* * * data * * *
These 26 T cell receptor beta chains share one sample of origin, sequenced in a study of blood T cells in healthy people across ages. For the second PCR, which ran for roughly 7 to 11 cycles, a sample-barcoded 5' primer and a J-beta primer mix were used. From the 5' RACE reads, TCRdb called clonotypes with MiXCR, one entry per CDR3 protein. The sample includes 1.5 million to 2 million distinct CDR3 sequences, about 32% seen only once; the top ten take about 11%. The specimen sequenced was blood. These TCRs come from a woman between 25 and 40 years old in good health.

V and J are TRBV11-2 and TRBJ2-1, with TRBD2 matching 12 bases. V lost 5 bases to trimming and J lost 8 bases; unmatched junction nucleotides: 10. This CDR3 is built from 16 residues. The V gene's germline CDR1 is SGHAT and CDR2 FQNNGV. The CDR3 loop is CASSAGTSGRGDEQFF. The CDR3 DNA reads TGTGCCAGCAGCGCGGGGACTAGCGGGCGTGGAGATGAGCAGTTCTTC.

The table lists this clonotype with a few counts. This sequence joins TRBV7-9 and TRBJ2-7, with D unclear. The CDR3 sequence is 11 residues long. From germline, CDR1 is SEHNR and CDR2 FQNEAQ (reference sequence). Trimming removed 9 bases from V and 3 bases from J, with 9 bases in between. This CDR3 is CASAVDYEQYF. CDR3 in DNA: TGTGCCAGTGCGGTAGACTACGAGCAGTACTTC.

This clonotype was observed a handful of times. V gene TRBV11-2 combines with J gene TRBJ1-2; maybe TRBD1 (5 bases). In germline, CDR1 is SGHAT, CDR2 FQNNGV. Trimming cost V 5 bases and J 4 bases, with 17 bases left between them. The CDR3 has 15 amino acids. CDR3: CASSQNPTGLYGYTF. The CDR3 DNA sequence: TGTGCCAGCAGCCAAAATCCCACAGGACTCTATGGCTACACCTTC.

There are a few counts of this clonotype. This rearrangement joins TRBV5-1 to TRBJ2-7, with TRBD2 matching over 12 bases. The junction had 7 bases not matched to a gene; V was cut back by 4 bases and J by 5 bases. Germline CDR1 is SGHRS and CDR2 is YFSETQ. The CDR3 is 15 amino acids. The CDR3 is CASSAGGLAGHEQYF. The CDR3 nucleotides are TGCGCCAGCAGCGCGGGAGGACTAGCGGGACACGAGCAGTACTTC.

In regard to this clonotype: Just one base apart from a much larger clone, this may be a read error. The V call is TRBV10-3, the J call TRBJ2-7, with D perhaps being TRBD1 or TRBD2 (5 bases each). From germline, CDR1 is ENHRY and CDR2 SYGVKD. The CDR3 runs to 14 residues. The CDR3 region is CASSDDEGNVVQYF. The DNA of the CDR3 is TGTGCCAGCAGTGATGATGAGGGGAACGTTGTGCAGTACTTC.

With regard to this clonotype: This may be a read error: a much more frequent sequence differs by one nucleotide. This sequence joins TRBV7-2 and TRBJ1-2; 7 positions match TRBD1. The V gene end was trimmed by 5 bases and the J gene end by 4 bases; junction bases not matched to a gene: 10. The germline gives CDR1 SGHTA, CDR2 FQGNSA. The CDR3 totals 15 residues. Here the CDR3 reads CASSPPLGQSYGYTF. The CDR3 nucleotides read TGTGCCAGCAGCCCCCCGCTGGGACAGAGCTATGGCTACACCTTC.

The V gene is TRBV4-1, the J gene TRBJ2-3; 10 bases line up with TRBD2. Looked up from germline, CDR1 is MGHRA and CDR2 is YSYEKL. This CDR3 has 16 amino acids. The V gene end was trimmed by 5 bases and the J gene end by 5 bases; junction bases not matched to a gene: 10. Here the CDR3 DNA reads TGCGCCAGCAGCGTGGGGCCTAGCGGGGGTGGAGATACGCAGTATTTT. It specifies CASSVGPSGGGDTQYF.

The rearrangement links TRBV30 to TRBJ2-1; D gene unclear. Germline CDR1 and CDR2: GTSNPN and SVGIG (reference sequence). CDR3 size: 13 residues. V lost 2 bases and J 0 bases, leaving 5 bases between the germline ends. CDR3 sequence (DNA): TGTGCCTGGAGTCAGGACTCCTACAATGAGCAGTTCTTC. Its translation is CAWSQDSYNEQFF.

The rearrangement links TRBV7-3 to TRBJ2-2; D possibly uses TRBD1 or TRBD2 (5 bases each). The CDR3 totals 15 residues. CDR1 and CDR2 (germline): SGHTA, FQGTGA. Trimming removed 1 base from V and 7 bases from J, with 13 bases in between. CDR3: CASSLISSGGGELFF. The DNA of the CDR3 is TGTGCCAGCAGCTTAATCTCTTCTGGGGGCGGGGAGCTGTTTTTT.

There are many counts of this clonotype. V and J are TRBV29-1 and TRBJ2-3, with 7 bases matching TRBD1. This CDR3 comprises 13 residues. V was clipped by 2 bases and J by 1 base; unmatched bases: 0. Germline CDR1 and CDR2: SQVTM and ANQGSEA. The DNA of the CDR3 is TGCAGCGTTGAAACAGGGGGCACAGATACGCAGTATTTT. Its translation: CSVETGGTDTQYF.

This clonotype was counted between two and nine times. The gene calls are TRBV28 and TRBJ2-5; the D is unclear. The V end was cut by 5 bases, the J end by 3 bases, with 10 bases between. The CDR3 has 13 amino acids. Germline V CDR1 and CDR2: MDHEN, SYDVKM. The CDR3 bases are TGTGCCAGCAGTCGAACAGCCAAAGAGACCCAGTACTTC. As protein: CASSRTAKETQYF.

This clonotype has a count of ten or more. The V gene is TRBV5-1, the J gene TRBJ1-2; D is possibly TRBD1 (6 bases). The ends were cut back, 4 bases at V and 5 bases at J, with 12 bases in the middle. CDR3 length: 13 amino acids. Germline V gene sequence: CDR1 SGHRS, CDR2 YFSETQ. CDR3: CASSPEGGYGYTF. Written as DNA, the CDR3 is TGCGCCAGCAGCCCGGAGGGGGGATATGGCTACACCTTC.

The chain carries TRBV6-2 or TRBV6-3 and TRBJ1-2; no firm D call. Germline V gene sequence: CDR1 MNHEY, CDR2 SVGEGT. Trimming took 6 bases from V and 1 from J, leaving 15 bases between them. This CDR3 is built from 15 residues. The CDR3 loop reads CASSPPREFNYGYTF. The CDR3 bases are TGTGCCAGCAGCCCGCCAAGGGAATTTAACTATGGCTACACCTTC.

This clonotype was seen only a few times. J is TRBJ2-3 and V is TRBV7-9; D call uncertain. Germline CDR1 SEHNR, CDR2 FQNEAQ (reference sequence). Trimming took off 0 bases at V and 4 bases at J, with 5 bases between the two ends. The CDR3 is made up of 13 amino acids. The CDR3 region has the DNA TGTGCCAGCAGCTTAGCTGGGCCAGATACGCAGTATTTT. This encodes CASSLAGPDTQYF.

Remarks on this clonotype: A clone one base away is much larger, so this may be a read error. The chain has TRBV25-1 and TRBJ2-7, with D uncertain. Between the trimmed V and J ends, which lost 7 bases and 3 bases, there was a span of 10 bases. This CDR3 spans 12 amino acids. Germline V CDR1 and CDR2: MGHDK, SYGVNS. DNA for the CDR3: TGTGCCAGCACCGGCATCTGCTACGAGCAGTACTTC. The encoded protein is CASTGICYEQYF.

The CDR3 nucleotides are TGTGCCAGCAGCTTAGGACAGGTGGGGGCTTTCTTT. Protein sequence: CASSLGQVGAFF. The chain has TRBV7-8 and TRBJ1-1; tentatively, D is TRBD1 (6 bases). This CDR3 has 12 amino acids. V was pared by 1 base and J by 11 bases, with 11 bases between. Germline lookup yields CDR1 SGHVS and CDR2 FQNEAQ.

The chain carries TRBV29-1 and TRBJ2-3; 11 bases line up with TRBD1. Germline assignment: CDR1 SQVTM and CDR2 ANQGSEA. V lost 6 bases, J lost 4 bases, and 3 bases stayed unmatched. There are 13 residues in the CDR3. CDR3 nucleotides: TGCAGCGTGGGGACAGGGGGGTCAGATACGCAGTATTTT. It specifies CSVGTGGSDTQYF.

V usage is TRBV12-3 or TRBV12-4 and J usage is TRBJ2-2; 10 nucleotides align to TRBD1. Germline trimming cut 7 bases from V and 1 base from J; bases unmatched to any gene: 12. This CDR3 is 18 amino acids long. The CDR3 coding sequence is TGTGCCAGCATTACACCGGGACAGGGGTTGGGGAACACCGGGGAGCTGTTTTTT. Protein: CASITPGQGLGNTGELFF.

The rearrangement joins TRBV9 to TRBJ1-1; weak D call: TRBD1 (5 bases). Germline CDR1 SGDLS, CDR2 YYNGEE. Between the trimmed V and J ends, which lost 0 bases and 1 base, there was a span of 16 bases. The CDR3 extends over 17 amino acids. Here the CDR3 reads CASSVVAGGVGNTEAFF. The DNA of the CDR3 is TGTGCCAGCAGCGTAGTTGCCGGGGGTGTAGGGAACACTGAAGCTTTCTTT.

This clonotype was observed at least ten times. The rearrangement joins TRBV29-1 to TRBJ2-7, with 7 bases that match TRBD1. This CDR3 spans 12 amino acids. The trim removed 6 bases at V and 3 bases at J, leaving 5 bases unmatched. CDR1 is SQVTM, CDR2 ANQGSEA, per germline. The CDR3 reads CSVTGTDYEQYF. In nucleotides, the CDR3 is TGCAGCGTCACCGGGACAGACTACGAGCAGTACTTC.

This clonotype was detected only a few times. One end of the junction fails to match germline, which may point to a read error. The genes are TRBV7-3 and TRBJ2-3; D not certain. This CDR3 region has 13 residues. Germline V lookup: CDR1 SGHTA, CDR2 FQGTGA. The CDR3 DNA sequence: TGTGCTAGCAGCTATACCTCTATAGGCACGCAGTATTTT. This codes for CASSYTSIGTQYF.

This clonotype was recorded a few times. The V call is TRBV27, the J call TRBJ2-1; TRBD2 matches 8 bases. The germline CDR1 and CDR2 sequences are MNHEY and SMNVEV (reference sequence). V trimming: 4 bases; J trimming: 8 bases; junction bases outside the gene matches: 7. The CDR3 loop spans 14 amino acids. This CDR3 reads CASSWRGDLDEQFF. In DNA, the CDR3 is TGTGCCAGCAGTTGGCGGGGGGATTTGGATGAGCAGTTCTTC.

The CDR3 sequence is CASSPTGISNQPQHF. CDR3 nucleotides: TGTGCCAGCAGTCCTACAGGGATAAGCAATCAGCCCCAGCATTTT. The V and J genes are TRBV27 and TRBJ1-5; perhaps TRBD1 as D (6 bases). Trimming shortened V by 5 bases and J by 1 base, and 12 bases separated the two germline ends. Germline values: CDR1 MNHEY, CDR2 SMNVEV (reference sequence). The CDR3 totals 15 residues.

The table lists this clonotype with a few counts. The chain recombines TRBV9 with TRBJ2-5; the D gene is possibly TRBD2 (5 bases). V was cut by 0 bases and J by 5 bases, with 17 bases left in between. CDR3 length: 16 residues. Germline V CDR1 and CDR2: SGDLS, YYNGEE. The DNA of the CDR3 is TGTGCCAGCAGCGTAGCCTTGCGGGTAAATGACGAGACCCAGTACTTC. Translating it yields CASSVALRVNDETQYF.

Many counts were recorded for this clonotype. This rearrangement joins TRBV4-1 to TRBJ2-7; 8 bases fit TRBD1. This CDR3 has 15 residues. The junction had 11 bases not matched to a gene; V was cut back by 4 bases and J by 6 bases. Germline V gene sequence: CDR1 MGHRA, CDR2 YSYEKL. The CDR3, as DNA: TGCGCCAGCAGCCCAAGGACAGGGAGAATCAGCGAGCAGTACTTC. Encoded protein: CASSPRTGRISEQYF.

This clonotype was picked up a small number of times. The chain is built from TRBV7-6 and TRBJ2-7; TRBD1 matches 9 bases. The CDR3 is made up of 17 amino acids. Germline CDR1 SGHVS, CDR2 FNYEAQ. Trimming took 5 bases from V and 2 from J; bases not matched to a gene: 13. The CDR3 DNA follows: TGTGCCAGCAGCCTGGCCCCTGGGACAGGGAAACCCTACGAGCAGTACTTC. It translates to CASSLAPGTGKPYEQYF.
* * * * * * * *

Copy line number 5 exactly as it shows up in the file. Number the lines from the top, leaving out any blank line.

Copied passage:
There are a few counts of this clonotype. This rearrangement joins TRBV5-1 to TRBJ2-7, with TRBD2 matching over 12 bases. The junction had 7 bases not matched to a gene; V was cut back by 4 bases and J by 5 bases. Germline CDR1 is SGHRS and CDR2 is YFSETQ. The CDR3 is 15 amino acids. The CDR3 is CASSAGGLAGHEQYF. The CDR3 nucleotides are TGCGCCAGCAGCGCGGGAGGACTAGCGGGACACGAGCAGTACTTC.